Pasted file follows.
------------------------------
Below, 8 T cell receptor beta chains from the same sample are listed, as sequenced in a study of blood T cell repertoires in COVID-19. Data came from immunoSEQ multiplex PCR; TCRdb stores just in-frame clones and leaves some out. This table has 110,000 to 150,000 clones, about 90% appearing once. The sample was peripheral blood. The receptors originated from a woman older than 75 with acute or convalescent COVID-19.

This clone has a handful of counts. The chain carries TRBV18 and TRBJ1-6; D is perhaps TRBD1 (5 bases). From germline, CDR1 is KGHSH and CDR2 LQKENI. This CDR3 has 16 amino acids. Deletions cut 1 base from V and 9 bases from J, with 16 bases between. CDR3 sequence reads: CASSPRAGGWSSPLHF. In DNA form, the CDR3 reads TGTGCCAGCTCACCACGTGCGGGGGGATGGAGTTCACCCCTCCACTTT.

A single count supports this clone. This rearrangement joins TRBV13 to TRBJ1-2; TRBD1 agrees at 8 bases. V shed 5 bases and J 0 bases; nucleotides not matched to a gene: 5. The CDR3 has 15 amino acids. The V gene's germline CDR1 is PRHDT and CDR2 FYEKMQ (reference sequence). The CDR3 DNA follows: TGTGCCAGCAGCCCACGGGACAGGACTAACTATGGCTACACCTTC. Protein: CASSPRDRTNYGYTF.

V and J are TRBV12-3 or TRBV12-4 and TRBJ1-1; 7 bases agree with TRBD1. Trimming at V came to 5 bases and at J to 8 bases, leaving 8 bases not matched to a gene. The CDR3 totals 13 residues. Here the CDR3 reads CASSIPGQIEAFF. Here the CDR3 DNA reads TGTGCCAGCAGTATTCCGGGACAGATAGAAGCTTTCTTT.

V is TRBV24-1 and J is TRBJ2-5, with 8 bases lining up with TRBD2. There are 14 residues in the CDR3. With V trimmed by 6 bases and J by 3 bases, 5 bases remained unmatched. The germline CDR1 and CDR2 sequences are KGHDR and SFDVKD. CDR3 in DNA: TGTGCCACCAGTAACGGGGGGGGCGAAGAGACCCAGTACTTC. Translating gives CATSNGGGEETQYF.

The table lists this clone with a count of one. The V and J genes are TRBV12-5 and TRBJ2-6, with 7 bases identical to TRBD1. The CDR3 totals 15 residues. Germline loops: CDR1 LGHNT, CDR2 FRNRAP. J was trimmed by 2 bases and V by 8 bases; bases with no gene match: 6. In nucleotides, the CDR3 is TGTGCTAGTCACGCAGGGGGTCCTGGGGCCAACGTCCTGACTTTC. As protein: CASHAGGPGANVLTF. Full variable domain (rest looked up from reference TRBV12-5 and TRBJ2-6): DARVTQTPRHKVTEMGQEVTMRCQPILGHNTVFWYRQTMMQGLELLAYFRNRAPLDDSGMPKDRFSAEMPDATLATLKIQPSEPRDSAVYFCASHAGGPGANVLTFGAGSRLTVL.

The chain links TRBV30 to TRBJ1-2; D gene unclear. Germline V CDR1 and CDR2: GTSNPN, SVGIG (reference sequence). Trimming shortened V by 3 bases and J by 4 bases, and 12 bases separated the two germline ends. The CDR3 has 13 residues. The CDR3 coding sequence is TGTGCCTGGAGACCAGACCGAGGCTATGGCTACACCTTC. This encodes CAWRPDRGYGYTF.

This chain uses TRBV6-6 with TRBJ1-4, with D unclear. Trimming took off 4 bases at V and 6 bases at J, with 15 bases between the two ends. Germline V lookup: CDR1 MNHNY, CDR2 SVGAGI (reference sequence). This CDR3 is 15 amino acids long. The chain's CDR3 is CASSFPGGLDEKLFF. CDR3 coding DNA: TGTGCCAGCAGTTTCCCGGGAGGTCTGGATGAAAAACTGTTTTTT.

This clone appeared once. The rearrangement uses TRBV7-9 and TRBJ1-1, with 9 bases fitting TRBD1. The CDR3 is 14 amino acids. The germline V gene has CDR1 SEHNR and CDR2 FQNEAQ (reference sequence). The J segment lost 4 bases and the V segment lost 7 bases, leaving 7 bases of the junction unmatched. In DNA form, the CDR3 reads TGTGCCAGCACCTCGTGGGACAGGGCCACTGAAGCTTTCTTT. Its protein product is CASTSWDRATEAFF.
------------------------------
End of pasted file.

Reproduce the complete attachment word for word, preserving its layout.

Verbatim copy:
Below, 8 T cell receptor beta chains from the same sample are listed, as sequenced in a study of blood T cell repertoires in COVID-19. Data came from immunoSEQ multiplex PCR; TCRdb stores just in-frame clones and leaves some out. This table has 110,000 to 150,000 clones, about 90% appearing once. The sample was peripheral blood. The receptors originated from a woman older than 75 with acute or convalescent COVID-19.

This clone has a handful of counts. The chain carries TRBV18 and TRBJ1-6; D is perhaps TRBD1 (5 bases). From germline, CDR1 is KGHSH and CDR2 LQKENI. This CDR3 has 16 amino acids. Deletions cut 1 base from V and 9 bases from J, with 16 bases between. CDR3 sequence reads: CASSPRAGGWSSPLHF. In DNA form, the CDR3 reads TGTGCCAGCTCACCACGTGCGGGGGGATGGAGTTCACCCCTCCACTTT.

A single count supports this clone. This rearrangement joins TRBV13 to TRBJ1-2; TRBD1 agrees at 8 bases. V shed 5 bases and J 0 bases; nucleotides not matched to a gene: 5. The CDR3 has 15 amino acids. The V gene's germline CDR1 is PRHDT and CDR2 FYEKMQ (reference sequence). The CDR3 DNA follows: TGTGCCAGCAGCCCACGGGACAGGACTAACTATGGCTACACCTTC. Protein: CASSPRDRTNYGYTF.

V and J are TRBV12-3 or TRBV12-4 and TRBJ1-1; 7 bases agree with TRBD1. Trimming at V came to 5 bases and at J to 8 bases, leaving 8 bases not matched to a gene. The CDR3 totals 13 residues. Here the CDR3 reads CASSIPGQIEAFF. Here the CDR3 DNA reads TGTGCCAGCAGTATTCCGGGACAGATAGAAGCTTTCTTT.

V is TRBV24-1 and J is TRBJ2-5, with 8 bases lining up with TRBD2. There are 14 residues in the CDR3. With V trimmed by 6 bases and J by 3 bases, 5 bases remained unmatched. The germline CDR1 and CDR2 sequences are KGHDR and SFDVKD. CDR3 in DNA: TGTGCCACCAGTAACGGGGGGGGCGAAGAGACCCAGTACTTC. Translating gives CATSNGGGEETQYF.

The table lists this clone with a count of one. The V and J genes are TRBV12-5 and TRBJ2-6, with 7 bases identical to TRBD1. The CDR3 totals 15 residues. Germline loops: CDR1 LGHNT, CDR2 FRNRAP. J was trimmed by 2 bases and V by 8 bases; bases with no gene match: 6. In nucleotides, the CDR3 is TGTGCTAGTCACGCAGGGGGTCCTGGGGCCAACGTCCTGACTTTC. As protein: CASHAGGPGANVLTF. Full variable domain (rest looked up from reference TRBV12-5 and TRBJ2-6): DARVTQTPRHKVTEMGQEVTMRCQPILGHNTVFWYRQTMMQGLELLAYFRNRAPLDDSGMPKDRFSAEMPDATLATLKIQPSEPRDSAVYFCASHAGGPGANVLTFGAGSRLTVL.

The chain links TRBV30 to TRBJ1-2; D gene unclear. Germline V CDR1 and CDR2: GTSNPN, SVGIG (reference sequence). Trimming shortened V by 3 bases and J by 4 bases, and 12 bases separated the two germline ends. The CDR3 has 13 residues. The CDR3 coding sequence is TGTGCCTGGAGACCAGACCGAGGCTATGGCTACACCTTC. This encodes CAWRPDRGYGYTF.

This chain uses TRBV6-6 with TRBJ1-4, with D unclear. Trimming took off 4 bases at V and 6 bases at J, with 15 bases between the two ends. Germline V lookup: CDR1 MNHNY, CDR2 SVGAGI (reference sequence). This CDR3 is 15 amino acids long. The chain's CDR3 is CASSFPGGLDEKLFF. CDR3 coding DNA: TGTGCCAGCAGTTTCCCGGGAGGTCTGGATGAAAAACTGTTTTTT.

This clone appeared once. The rearrangement uses TRBV7-9 and TRBJ1-1, with 9 bases fitting TRBD1. The CDR3 is 14 amino acids. The germline V gene has CDR1 SEHNR and CDR2 FQNEAQ (reference sequence). The J segment lost 4 bases and the V segment lost 7 bases, leaving 7 bases of the junction unmatched. In DNA form, the CDR3 reads TGTGCCAGCACCTCGTGGGACAGGGCCACTGAAGCTTTCTTT. Its protein product is CASTSWDRATEAFF.